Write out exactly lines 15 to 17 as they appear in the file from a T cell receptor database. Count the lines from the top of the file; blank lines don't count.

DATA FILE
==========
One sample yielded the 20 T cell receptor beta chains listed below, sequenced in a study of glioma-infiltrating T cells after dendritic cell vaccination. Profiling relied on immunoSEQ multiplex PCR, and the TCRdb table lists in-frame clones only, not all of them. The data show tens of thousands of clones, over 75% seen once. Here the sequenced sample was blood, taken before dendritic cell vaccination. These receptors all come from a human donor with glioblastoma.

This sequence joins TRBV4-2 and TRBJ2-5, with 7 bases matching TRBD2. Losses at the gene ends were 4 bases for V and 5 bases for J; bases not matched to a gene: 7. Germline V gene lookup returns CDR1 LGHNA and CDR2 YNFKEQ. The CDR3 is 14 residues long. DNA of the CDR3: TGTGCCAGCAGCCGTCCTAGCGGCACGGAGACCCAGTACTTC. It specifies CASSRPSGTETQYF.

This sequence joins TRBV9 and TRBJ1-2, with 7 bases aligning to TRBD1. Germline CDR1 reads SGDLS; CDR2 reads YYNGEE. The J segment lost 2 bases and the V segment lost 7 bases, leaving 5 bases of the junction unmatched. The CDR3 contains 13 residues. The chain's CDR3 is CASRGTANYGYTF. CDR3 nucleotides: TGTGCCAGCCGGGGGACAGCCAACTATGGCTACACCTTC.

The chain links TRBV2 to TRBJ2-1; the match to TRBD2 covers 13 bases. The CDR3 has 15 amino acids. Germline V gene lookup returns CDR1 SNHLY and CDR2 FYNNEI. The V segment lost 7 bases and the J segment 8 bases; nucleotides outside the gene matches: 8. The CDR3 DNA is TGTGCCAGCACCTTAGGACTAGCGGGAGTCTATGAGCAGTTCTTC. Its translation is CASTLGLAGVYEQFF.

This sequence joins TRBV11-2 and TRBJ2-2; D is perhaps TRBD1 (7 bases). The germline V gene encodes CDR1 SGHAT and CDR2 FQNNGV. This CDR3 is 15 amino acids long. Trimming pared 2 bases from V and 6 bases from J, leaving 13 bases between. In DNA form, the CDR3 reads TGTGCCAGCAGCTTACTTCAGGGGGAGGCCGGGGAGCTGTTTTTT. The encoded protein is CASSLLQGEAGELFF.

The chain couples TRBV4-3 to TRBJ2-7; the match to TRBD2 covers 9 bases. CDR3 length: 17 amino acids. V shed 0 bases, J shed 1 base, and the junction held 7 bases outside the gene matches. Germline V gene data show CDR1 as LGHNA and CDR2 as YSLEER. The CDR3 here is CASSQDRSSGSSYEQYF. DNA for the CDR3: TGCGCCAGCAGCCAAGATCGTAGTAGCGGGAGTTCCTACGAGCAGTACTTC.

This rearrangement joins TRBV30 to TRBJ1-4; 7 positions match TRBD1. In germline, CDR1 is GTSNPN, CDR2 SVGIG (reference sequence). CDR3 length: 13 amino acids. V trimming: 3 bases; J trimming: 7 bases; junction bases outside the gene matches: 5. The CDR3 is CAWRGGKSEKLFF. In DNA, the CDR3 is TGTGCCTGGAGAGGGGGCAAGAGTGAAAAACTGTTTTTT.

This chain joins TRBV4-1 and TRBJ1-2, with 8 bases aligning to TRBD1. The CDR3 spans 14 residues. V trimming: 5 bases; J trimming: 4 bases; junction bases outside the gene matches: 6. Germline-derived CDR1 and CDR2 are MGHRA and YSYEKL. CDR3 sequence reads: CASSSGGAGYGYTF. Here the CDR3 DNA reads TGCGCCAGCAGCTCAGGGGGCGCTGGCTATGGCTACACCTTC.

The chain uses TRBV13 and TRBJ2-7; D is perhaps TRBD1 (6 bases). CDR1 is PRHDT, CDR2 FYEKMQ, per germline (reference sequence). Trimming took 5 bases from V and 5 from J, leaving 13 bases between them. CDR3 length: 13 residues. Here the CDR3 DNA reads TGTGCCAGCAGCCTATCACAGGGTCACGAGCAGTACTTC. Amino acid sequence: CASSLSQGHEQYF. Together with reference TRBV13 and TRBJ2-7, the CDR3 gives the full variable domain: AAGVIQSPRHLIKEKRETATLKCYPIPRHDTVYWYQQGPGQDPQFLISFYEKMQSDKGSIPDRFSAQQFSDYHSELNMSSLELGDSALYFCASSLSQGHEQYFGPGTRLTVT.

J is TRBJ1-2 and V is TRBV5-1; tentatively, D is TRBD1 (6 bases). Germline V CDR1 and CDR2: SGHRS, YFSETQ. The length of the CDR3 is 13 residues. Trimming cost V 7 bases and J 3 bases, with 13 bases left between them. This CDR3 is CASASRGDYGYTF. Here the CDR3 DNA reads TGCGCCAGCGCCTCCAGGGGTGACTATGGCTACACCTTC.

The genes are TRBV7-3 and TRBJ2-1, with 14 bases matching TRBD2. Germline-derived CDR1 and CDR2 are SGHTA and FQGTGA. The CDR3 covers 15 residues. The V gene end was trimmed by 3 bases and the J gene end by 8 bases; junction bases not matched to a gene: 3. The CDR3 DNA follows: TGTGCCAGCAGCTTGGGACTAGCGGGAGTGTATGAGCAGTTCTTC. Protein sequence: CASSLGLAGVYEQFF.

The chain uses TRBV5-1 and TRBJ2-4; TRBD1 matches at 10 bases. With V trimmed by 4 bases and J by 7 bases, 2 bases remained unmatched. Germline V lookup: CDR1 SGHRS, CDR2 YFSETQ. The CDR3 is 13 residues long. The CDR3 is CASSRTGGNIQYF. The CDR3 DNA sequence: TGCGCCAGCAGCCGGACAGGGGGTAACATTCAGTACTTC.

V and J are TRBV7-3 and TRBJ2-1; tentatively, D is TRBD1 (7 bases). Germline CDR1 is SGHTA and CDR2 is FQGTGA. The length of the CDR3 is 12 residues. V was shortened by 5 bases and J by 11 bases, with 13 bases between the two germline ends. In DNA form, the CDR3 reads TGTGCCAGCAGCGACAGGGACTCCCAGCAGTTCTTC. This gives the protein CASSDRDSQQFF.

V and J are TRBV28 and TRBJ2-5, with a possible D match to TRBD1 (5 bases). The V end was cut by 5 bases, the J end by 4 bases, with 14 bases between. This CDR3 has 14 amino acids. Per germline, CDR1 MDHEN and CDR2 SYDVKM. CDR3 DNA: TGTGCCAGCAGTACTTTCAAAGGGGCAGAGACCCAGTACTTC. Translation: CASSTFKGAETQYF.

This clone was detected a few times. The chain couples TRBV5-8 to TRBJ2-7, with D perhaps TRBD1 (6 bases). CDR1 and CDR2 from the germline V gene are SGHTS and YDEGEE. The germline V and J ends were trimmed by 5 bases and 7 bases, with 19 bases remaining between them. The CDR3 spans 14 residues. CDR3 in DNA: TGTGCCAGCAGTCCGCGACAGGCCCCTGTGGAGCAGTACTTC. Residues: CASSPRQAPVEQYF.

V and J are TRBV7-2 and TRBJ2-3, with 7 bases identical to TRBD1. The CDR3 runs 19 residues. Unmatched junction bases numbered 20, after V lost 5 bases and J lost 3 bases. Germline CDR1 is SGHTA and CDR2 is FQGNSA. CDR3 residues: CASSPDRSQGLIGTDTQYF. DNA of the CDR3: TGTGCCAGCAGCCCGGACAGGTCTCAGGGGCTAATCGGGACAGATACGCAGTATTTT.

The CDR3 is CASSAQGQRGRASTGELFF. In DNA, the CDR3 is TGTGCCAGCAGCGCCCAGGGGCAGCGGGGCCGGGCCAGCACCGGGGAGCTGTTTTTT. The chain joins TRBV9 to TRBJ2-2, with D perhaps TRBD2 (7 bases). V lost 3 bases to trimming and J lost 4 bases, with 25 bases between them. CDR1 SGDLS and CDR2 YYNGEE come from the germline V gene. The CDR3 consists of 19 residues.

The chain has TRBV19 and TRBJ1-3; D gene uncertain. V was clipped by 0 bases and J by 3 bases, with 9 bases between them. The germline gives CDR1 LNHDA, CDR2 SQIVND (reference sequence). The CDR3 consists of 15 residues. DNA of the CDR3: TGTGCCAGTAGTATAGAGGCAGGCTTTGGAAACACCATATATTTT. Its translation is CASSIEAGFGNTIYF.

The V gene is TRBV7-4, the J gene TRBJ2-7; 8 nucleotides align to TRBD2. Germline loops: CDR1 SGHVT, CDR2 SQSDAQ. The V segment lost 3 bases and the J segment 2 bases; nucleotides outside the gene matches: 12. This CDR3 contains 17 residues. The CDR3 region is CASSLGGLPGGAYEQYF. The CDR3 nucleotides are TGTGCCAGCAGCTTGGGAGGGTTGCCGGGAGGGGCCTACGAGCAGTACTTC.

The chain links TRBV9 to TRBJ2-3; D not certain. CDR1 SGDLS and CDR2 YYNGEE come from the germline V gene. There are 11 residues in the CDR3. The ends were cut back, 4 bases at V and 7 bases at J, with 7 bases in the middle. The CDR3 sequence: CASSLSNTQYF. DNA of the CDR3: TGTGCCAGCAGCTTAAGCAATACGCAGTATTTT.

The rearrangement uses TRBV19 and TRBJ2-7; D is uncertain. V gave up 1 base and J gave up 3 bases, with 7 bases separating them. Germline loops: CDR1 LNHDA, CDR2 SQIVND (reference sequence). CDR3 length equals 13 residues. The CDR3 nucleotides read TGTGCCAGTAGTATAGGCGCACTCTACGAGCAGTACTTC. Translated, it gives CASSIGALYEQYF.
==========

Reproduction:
This clone was detected a few times. The chain couples TRBV5-8 to TRBJ2-7, with D perhaps TRBD1 (6 bases). CDR1 and CDR2 from the germline V gene are SGHTS and YDEGEE. The germline V and J ends were trimmed by 5 bases and 7 bases, with 19 bases remaining between them. The CDR3 spans 14 residues. CDR3 in DNA: TGTGCCAGCAGTCCGCGACAGGCCCCTGTGGAGCAGTACTTC. Residues: CASSPRQAPVEQYF.

V and J are TRBV7-2 and TRBJ2-3, with 7 bases identical to TRBD1. The CDR3 runs 19 residues. Unmatched junction bases numbered 20, after V lost 5 bases and J lost 3 bases. Germline CDR1 is SGHTA and CDR2 is FQGNSA. CDR3 residues: CASSPDRSQGLIGTDTQYF. DNA of the CDR3: TGTGCCAGCAGCCCGGACAGGTCTCAGGGGCTAATCGGGACAGATACGCAGTATTTT.

The CDR3 is CASSAQGQRGRASTGELFF. In DNA, the CDR3 is TGTGCCAGCAGCGCCCAGGGGCAGCGGGGCCGGGCCAGCACCGGGGAGCTGTTTTTT. The chain joins TRBV9 to TRBJ2-2, with D perhaps TRBD2 (7 bases). V lost 3 bases to trimming and J lost 4 bases, with 25 bases between them. CDR1 SGDLS and CDR2 YYNGEE come from the germline V gene. The CDR3 consists of 19 residues.